Photograph by Ted S. Warren, AP Images
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Workers from a Servpro disaster recovery team wearing protective suits and respirators enter the Life Care Center in Kirkland, Wash., to begin cleaning and disinfecting the facility, Wednesday, March 11, 2020, near Seattle. The nursing home is at the center of the coronavirus outbreak in Washington state.

Photograph by Ted S. Warren, AP Images

Why some people are more vulnerable to catching coronavirus

For certain professions and communities, public health recommendations are difficult, if not impossible, to follow.

With each new day of the growing coronavirus pandemic, a chief concern is how to keep the rate of transmission down.

Humans are both reservoirs where the virus thrives and causes destruction, and also the main spreaders of the disease. Once human carriers contaminate objects—known to medical professionals as fomites—there’s a new challenge of cleaning surfaces and washing hands to stymie the spread of the coronavirus.

Even with such precautions, those who are most vulnerable—people who are older or have underlying health conditions—are advised to take extra care. But research on the coronavirus outbreak and past epidemics indicates it’s even harder to prevent transmission among people in certain jobs and those experiencing homelessness and poverty.

The lessons learned in early epicenters, such as Seattle, and in past epidemics offer some guidance for the rest of the country.

Uneven risk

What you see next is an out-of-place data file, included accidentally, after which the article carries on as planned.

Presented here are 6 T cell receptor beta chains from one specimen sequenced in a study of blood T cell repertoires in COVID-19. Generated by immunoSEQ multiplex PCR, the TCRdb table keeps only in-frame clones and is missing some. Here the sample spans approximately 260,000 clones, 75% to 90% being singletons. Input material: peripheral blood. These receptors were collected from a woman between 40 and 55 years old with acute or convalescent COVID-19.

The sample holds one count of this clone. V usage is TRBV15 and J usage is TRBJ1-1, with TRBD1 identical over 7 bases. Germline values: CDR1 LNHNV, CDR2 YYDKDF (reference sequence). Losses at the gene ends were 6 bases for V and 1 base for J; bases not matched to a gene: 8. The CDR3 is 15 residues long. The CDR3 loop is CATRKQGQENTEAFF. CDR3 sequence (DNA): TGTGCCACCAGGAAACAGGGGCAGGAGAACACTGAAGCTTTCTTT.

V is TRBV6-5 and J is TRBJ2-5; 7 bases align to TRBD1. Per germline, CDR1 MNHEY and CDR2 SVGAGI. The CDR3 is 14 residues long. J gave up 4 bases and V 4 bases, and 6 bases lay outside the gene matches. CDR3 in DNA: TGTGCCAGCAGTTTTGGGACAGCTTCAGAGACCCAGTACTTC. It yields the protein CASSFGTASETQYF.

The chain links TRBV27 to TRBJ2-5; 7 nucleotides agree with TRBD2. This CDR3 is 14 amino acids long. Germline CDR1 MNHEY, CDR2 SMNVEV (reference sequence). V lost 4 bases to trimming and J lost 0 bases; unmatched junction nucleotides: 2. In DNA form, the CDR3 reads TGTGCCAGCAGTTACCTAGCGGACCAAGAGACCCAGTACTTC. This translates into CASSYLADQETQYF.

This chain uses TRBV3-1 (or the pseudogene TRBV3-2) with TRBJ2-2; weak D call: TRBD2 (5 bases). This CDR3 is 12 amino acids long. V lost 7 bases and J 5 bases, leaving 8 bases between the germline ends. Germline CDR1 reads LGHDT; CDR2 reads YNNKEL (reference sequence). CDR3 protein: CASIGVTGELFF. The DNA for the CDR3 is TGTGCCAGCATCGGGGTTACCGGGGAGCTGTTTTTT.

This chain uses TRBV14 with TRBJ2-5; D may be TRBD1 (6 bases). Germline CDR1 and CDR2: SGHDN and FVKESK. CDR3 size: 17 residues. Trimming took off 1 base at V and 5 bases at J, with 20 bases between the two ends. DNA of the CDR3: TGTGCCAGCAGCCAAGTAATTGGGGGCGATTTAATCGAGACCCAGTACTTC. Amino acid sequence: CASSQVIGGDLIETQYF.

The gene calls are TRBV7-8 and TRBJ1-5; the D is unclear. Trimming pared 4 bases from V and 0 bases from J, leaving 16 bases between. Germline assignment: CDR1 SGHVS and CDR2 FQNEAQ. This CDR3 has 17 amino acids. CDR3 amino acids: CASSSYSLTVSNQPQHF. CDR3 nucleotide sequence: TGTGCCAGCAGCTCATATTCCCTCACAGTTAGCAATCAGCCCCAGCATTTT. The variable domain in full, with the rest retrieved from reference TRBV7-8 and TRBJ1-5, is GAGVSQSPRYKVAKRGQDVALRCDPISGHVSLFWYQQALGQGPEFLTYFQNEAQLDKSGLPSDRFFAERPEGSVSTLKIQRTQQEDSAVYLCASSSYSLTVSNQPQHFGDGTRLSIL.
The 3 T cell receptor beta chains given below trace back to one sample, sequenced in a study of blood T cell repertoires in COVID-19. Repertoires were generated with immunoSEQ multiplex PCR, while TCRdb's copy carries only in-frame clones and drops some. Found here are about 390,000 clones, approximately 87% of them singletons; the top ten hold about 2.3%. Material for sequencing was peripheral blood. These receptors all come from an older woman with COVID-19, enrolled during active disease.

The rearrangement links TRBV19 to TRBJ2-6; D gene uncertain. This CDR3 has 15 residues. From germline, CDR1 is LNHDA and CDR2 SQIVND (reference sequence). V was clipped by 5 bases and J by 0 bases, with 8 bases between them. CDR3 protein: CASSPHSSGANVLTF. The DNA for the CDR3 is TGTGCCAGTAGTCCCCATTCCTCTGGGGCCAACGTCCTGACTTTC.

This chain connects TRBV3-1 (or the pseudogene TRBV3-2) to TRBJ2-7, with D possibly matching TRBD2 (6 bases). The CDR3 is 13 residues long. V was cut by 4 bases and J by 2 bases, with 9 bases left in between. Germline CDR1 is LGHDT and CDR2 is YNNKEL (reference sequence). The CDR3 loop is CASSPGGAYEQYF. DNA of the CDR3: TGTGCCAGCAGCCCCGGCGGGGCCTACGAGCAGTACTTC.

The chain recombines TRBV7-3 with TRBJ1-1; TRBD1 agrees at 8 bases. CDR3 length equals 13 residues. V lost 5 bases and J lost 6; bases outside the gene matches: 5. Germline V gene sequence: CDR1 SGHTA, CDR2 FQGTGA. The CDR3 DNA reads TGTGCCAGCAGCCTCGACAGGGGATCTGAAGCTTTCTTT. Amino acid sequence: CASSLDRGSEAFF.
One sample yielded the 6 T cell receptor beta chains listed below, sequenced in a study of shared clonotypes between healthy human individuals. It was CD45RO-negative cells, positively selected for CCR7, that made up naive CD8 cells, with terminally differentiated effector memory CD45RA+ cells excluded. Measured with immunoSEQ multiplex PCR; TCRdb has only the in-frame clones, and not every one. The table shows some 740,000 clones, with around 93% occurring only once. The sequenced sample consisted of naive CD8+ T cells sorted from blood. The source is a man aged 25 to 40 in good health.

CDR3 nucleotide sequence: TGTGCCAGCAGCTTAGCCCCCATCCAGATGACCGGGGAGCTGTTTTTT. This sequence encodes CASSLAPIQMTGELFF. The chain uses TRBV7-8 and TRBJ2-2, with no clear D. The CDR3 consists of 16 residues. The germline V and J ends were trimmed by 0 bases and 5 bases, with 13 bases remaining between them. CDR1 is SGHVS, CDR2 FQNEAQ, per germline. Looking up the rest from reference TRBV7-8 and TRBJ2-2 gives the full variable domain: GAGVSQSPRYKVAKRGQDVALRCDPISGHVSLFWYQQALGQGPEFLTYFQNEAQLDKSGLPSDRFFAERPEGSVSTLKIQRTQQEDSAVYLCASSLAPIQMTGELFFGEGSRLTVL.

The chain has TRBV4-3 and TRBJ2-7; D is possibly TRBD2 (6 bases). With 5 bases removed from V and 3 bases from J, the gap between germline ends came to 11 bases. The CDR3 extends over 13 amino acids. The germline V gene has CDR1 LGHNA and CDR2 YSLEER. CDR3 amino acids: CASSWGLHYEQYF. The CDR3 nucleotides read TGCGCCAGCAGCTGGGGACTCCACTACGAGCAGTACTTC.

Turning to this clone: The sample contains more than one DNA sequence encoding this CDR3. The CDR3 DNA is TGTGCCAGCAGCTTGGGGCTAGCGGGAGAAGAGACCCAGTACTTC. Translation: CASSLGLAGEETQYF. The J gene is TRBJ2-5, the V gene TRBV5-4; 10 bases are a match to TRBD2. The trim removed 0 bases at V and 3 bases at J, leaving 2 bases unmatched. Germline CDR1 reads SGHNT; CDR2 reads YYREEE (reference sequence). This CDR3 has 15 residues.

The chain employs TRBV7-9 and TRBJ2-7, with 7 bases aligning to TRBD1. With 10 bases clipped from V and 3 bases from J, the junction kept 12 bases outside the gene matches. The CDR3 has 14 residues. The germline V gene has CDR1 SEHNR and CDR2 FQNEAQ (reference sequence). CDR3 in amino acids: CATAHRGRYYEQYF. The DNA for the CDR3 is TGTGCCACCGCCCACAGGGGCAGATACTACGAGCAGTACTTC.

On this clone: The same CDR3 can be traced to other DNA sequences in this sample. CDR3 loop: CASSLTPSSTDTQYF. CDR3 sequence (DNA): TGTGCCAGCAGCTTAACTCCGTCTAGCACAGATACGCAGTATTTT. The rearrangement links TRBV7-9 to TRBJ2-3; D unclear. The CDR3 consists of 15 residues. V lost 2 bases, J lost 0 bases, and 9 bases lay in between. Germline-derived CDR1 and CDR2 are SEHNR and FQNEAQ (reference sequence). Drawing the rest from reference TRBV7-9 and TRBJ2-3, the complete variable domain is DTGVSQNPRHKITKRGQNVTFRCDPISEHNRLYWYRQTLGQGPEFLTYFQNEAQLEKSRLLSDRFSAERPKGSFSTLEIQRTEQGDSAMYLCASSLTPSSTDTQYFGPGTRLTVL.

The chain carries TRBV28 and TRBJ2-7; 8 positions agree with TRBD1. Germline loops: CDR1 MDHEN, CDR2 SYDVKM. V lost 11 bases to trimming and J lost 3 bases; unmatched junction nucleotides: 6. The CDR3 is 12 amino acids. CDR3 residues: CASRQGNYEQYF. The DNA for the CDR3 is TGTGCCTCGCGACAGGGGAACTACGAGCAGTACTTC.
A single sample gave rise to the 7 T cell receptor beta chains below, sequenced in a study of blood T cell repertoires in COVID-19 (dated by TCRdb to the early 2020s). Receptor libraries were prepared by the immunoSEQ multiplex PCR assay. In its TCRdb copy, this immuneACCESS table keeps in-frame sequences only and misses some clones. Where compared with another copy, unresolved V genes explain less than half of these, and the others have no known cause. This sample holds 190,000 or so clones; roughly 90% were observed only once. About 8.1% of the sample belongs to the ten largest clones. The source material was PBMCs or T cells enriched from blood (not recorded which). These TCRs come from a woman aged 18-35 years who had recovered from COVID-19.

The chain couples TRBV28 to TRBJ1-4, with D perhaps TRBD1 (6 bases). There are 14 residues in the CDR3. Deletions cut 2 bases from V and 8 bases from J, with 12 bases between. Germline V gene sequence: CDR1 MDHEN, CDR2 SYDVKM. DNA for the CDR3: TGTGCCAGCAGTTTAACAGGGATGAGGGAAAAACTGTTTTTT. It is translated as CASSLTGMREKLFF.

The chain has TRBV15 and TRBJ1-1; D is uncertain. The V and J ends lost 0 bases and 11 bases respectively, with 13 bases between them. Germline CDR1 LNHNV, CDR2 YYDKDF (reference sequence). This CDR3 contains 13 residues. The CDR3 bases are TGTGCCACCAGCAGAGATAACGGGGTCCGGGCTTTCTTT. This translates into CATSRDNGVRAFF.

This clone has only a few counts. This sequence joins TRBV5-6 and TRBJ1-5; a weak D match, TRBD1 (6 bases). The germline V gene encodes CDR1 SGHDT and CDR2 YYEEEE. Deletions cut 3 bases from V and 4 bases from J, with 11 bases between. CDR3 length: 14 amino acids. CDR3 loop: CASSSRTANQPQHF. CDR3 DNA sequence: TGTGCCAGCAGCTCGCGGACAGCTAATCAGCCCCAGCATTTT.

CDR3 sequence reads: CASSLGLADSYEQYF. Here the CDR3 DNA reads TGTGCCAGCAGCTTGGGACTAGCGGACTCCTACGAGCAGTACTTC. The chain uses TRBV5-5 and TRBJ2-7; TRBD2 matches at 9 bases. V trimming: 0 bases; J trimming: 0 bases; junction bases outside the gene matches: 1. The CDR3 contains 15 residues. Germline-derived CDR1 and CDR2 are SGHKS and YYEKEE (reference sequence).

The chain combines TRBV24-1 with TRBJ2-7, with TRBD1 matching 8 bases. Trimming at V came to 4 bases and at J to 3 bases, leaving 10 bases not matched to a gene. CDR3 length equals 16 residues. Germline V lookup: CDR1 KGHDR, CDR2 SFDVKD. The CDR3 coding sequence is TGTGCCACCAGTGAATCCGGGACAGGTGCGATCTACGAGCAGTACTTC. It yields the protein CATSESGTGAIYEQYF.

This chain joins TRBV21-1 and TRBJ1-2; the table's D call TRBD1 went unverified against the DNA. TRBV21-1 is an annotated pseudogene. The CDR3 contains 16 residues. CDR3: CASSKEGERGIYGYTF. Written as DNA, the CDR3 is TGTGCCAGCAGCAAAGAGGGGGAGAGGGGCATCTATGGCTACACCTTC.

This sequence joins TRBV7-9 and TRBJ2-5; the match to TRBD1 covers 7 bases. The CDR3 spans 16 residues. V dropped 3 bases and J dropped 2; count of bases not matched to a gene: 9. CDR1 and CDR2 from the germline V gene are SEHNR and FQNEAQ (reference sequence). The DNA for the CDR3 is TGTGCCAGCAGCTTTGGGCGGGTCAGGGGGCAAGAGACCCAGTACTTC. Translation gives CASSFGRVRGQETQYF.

Early estimates from the University of Washington show 14.4 million workers in the United States are employed in jobs where exposure to or infection with COVID-19 could happen with greater frequency.

Unsurprisingly, people working in health care have the highest estimated risk of exposure to respiratory infections akin to the coronavirus. In China, where the outbreak began, more than 3,000 health care workers had been infected with the coronavirus by late February. In Washington, there have been a number of cases at nursing homes, affecting both patients and staff members.

But a number of other groups were also shown to be at high risk of exposure on a weekly or monthly basis: police officers, firefighters, and transportation security screeners; personal care workers like nannies and aides; and those in “productive occupations” like laundry and dry cleaning workers, wastewater treatment operators, and dental technicians.

Race and ethnicity matter, too. For example, in a survey conducted during the H1N1, or swine flu, pandemic, Spanish-speaking Hispanic respondents were far more likely than white or black respondents to say that their job could only be done at their workplace, or that they would have difficulty staying home from work for seven to 10 days. Black and Hispanic respondents were also more likely to say they would have difficulty avoiding public transportation.

University of Maryland professor Sandra Quinn, who led that study, says that she worries about elevated risk for low-income workers—who may live in more crowded conditions, struggle to take off work, or have more underlying untreated conditions that make them more susceptible to COVID-19. (Learn how these underlying conditions make coronavirus more severe.)

“It’s the perfect storm for a catastrophe that will really be felt by the most vulnerable amongst us,” Quinn says. “The most important thing that people often forget in a situation like this is that an infectious disease by itself is not the disaster. It’s when it happens in a particular context.” In the U.S., the coronavirus is spreading through a country where racial and ethnic minorities, rural towns, and other communities already experience significant health disparities.